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South Korea’s new administration seeks dialogue and reconciliation with the North

Moon Jae-in, the presidential candidate of the Democratic Party of Korea, poses for photographs as he watches a television report on an exit poll of the presidential election in Seoul, South Korea May 9, 2017. REUTERS/Kim Hong-Ji

South Korea has moved decisively away from the militant rhetoric of impeached President Park Geun-hye. When current South Korean President Moon Jae-in was inaugurated in May of 2017, he stated clearly, “I am willing to go anywhere for the peace of the Korean Peninsula if needed”.

Now, South Korea’s Unification Minister Cho Myoung-gyon has said,

“Talks and cooperation between the two Koreas to ease tension and bring about peace on the Korean Peninsula will be instrumental for pushing forth a mutual, virtuous cycle for inter-Korea relations and North Korea’s nuclear problem”.

He further described South Korea as a country which “has no hostile policy toward North Korea”.

Cho continued saying,

“As (President Moon Jae-in) clearly stated in his Berlin doctrine that he will never pursue the collapse of North Korea and an absorption-based reunification”.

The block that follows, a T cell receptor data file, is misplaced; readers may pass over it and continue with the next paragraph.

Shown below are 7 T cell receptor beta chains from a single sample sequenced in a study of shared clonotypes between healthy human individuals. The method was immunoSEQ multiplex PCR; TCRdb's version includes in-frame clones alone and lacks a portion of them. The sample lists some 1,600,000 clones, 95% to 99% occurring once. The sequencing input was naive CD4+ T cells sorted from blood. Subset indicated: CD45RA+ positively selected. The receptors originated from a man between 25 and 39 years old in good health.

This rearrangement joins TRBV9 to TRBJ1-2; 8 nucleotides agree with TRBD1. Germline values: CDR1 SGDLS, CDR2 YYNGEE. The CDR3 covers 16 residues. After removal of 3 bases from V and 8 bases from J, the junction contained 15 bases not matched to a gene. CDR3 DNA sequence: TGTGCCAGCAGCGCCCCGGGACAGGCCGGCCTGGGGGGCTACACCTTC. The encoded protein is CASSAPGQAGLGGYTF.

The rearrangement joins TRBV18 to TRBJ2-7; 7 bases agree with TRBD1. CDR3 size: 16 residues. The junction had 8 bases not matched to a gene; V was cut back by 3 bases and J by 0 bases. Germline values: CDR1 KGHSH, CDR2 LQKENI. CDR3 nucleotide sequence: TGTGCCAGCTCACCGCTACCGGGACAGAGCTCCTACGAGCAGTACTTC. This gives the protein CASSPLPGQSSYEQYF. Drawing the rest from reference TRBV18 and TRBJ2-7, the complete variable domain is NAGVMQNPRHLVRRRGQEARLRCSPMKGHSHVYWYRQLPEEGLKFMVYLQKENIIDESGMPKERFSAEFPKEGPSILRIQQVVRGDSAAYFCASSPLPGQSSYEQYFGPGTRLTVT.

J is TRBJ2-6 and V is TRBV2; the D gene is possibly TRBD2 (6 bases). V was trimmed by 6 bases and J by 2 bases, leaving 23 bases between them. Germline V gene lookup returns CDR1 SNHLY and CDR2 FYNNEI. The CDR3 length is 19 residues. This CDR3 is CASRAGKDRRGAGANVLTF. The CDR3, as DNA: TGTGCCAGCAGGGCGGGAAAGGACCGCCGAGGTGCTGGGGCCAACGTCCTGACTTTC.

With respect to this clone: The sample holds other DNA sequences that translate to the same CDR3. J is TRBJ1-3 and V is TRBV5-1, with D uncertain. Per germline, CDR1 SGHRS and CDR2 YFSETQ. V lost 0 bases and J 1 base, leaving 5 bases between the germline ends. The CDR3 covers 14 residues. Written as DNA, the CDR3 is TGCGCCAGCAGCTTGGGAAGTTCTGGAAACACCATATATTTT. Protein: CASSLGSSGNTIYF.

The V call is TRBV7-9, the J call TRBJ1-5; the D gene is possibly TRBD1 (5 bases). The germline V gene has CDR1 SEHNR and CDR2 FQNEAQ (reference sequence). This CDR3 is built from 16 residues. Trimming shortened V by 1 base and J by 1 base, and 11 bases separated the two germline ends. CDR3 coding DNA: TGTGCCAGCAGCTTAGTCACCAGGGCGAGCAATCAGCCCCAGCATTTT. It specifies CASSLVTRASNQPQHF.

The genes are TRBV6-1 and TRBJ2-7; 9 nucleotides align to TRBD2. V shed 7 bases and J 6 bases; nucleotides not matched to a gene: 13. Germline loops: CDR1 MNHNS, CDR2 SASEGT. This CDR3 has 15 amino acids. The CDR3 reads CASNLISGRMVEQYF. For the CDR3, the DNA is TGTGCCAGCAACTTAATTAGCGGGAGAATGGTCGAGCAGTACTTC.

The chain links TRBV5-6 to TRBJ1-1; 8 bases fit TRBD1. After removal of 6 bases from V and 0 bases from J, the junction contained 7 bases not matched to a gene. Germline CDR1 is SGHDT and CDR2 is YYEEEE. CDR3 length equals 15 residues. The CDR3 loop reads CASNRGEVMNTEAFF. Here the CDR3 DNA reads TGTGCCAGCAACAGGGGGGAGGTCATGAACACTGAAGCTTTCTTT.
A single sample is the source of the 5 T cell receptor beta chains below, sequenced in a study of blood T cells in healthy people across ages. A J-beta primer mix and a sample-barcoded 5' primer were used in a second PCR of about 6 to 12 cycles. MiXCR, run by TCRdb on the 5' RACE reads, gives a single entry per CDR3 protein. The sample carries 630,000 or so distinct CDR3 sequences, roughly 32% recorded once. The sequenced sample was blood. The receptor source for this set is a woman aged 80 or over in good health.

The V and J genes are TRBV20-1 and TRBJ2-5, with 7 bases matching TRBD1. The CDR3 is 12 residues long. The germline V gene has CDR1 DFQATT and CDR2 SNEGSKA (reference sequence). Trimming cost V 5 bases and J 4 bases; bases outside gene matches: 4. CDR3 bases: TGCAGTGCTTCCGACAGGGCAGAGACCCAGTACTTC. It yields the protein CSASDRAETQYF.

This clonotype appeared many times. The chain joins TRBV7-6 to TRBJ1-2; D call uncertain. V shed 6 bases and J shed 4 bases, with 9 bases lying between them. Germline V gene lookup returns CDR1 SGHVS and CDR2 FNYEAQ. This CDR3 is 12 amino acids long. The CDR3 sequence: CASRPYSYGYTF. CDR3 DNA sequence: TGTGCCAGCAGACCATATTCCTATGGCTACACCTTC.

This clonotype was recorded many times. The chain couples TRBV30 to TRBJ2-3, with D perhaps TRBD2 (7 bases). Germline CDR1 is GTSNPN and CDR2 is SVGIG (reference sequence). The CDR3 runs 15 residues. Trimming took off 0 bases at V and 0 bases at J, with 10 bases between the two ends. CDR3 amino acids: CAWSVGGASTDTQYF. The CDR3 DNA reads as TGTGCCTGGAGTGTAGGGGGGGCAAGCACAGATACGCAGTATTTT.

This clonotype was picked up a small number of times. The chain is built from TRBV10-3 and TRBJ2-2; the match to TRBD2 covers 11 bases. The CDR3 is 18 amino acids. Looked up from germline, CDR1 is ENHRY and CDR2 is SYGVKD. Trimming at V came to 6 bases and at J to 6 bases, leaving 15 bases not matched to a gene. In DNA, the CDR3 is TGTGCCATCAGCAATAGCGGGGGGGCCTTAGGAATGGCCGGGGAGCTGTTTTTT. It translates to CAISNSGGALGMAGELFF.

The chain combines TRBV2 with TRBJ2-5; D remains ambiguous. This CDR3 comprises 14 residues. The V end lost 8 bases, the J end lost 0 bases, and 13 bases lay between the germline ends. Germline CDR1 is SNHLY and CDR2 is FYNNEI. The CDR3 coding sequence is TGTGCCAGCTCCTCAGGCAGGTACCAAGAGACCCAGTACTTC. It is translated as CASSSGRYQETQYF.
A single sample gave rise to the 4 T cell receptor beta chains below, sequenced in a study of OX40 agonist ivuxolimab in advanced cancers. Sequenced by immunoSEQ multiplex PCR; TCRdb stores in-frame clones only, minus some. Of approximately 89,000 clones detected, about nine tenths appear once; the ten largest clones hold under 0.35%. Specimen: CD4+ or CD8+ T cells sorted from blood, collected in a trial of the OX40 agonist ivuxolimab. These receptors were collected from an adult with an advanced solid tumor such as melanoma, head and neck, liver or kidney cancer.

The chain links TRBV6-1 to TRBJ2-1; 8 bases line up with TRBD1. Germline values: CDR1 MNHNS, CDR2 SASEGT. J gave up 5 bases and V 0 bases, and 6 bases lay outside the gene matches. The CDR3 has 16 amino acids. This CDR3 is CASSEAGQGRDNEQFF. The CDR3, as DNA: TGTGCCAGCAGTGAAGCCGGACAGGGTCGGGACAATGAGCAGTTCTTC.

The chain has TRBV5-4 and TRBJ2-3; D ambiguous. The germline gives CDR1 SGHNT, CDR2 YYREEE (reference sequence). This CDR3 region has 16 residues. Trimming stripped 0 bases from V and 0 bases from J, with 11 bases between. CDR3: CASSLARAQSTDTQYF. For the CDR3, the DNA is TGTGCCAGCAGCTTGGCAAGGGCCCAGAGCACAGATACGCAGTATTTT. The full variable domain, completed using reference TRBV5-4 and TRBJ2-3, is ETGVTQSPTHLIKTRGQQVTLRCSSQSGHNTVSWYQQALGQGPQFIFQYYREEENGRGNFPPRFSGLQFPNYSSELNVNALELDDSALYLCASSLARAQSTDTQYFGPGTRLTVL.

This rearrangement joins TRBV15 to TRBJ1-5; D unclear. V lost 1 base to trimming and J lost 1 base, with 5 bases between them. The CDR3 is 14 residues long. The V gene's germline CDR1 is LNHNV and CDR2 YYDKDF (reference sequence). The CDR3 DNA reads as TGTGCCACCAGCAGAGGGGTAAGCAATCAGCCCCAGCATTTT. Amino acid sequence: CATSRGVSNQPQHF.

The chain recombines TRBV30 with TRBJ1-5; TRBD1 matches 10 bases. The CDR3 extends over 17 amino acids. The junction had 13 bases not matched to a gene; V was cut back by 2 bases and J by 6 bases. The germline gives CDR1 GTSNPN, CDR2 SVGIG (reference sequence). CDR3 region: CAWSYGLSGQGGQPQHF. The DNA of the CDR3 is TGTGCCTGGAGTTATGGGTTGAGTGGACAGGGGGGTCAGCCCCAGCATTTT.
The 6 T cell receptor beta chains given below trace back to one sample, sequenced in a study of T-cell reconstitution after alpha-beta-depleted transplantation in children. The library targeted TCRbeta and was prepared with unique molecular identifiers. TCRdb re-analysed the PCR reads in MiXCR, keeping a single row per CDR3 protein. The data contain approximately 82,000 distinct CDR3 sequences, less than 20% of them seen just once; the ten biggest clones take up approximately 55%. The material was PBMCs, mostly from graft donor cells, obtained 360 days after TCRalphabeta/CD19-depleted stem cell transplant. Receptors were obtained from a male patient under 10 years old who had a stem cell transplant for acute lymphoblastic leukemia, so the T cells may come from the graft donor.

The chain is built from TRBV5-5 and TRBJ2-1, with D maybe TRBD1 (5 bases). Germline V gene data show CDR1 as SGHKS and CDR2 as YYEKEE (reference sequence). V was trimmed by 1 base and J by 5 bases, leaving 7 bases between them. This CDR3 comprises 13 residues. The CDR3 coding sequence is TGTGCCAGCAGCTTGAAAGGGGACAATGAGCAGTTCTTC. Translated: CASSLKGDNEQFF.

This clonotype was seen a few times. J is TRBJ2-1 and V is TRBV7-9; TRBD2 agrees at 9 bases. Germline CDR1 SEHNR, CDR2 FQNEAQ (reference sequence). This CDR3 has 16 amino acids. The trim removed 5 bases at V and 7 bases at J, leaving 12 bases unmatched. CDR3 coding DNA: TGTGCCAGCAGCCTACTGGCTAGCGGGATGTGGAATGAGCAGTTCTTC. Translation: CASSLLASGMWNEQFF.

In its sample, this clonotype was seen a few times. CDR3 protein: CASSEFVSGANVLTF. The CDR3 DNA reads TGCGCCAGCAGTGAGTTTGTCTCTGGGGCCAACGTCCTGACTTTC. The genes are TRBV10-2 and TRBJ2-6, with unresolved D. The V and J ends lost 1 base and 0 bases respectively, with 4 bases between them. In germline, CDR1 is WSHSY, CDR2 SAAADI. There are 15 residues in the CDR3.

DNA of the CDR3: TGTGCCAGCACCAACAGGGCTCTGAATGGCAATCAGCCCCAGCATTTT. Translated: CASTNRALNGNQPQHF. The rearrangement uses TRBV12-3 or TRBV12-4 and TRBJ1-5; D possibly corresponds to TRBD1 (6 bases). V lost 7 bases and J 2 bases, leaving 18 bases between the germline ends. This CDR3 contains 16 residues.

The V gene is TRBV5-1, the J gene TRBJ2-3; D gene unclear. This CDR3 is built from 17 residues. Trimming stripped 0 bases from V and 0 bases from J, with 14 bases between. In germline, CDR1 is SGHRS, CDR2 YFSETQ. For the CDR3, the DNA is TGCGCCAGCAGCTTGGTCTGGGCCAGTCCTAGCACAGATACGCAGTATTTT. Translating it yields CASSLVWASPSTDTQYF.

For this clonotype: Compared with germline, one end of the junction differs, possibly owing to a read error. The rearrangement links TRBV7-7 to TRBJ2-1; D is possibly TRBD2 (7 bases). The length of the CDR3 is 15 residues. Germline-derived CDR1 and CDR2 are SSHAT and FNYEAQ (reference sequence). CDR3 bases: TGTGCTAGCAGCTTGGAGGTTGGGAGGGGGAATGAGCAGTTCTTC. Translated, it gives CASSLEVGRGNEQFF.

This comes as protests in South Korea continue to grow over fresh deliveries of the US THAAD missile system which Russia and China say must cease in order to pursue a long term de-escolation of tensions on the Korean Peninsula.

It is becoming increasingly clear that President Moon is taking a distinctly differently line towards Pyongyang via-a-vis is ardently pro-American predecessor. While South Korea’s relationship with America is not set to change under Moon as such things would be virtually impossible due to the interlocking relationship between Washington and Seoul, Moon’s view reflects that of an increased majority of South Koreans in favour of dialogue rather than hostility with the DPRK (North Korea).

Recently, South Korea’s Sports Minister Do Jong-hwan suggested that certain events in the 2018 winter Olympics could be hosted in North Korea. The proposal was later rejected by the North, but the fact remains that outreach and dialogue seem to be the prevailing attitude of the Moon administration.

In this sense, South Korea’s harmonious and placid rhetoric about Pyongyang are a welcome contrast to the irresponsible remarks which increasingly come from Washington.

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The statements, views and opinions expressed in this column are solely those of the author and do not necessarily represent those of The Duran.

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